I have to admit, that I struggled with Prototype. I’ll go ahead and tell you now that I when I finished the book, I enjoyed it. It’s a good book and I would recommend reading it. The reason why I’m wrestling with this review is I didn’t enjoy it at first. It took me a little bit to get into the book and really understand the direction that Jonathan Martin was going. Continue reading
In light of my recent post on Christian leadership, I decided that today is an appropriate day to again reflect on the how the church behaves differently than the world. On the church’s calendar, today is Maundy Thursday. This day derives its name from the Latin word that is the root of our word mandate. It’s called this because of Jesus’ words in John, “a new command I give to you” or a new “mandate.” This mandate comes after his washing of the disciples feet. Jesus is displaying that his style of leadership is built on love and service, not on power. With this “new mandate,” Jesus instructs his disciples to do the same to one another and then says that this is how the world will know that they are his disciples, by their love (John 13:34-35). Continue reading
I’m not a Catholic, but like most have kept up with what’s happening over in the Vatican. I watched as Benedict left for the last time as the Pope, and followed the announcement of the new Pope yesterday. In all of this, I have watched and shook my head as the American media has tried to understand what it means to be a leader in the church. They have talked about the power that the pope has in the world and speculated (quite a lot) about whether or not they would elect an American. Listening to the news, it all began to sound like election time in America. They were asking who was qualified, what kind of changes would this person make, and did they have the right leadership skills to be the Pope. It was all primarily about the power and position of the papacy.
Then yesterday, the church and the new pope did something that messed with the media’s perception of “power” in the church. They elected someone that no one in the media considered and he choose a name that truly demonstrated what Christian leadership is all about. They elected man who has served the poor and chose to forgo some of the privileges that his previous role allowed him. They elected a man who is known for his act of washing the feet of 12 AIDS patients in 2001. Then they announced the name of the new pope. His name is Francis. He took the name of a very famous saint who is famously humble. Saint Francis chose a life of poverty and spent his life serving the poor and preaching the gospel. Of all the names he could have chosen, I think that this name is quite appropriate for someone who is supposed to lead the church. When it comes to being a leader in the church, it’s not about power or wealth. It’s not about having the most impressive resume or being the smartest guy around. It’s not about being able to dominate the boardroom or be at the top of your field. It’s about being like Christ. Jesus Christ, “Who, being in very nature God, did not consider equality with God something to be used to his own advantage; rather, he made himself nothing by taking the very nature of a servant, being made in human likeness. And being found in appearance as a man, he humbled himself by becoming obedient to death—even death on a cross!” (Phil 2:6-8 NIV)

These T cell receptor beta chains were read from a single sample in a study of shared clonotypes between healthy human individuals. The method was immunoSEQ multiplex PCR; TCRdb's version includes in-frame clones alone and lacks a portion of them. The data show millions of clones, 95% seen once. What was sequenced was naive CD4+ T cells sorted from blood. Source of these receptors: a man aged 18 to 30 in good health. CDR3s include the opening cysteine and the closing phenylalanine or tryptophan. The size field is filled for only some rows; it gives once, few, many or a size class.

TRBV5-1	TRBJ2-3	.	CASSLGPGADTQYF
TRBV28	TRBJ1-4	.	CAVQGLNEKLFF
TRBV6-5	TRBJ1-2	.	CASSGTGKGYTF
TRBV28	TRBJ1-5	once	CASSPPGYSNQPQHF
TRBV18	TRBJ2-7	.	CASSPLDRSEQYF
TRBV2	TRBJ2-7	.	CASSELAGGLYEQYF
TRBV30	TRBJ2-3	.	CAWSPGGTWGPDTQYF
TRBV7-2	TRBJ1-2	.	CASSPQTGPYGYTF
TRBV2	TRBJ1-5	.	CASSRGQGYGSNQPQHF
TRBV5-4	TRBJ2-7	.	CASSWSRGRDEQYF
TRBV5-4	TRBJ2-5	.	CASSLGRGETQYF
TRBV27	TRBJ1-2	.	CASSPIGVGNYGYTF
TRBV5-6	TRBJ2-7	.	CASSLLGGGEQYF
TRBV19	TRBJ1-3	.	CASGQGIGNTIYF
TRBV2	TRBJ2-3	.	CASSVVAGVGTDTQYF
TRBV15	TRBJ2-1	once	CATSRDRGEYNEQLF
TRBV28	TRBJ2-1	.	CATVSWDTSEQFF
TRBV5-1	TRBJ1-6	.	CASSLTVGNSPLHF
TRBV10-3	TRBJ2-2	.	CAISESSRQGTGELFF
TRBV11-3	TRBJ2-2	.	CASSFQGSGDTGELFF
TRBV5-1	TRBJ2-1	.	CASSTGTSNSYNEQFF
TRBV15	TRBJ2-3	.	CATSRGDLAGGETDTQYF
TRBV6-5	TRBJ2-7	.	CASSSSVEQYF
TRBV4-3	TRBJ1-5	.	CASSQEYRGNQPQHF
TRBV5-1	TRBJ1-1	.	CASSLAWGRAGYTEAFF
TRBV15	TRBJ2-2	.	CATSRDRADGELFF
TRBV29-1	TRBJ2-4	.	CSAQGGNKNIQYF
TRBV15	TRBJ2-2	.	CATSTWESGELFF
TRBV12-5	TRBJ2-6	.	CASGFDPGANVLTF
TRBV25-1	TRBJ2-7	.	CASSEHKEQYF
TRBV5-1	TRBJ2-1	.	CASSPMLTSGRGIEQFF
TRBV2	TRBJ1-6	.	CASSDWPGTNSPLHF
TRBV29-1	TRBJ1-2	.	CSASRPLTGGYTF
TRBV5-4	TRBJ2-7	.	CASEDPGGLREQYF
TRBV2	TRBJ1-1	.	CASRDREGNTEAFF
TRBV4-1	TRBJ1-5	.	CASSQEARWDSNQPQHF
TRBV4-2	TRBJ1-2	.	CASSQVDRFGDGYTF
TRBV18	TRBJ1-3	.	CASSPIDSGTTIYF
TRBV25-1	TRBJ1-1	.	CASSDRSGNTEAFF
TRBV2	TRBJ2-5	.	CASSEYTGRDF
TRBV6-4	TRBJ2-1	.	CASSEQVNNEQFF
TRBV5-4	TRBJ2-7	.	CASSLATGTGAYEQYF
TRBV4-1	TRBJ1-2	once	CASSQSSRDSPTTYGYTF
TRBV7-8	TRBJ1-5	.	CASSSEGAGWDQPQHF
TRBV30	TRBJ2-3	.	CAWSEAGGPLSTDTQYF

While I’m not a catholic, I am impressed with the new pope’s choice of name and I hope that he lives up to it. I hope that he emulates the life of Francis and the life of Christ. I hope that he leads in humility and shows the world that Christian leadership is different from political leadership. He is a man with a lot of influence, and I pray that his influence spreads the gospel and shows the love of Christ to those in need.
“Religion that God our Father accepts as pure and faultless is this: to look after orphans and widows in their distress and to keep oneself from being polluted by the world.” (James 1:27 NIV)
For more about on this subject please check out my friend David’s post, “The new Pope and why Protestants should care.”
Jesus Christ is a somewhat controversial figure. Everyone has or is looking for an answer to the question, “Who is (or was) Jesus Christ?” There is very little denying that Jesus was a real person who really walked the earth in the first century AD, but one you get past that there are many divergent answers. The most popular scholarly thing to do in 21st century American culture is to join the quest for the “Historical Jesus.” This view examines Jesus through a historical lens and sometimes discounts scripture as a valid source for understanding Jesus. Apart from discounting scripture, I think that it is valid and helpful to see Jesus through the lens of first century Jewish (and Roman) culture. Where this can fall short, however, is looking at the bigger picture of who Jesus is beyond his life on earth. This is why Leonard Sweet and Frank Viola have written Jesus: A Theography. It is their belief, that while these historical pictures of Jesus are helpful, they are lacking the life of Christ before and after incarnation. The ultimate goal of their book Jesus is to give a picture of Christ in light of the entirety of scripture and not just within the Gospels. Continue reading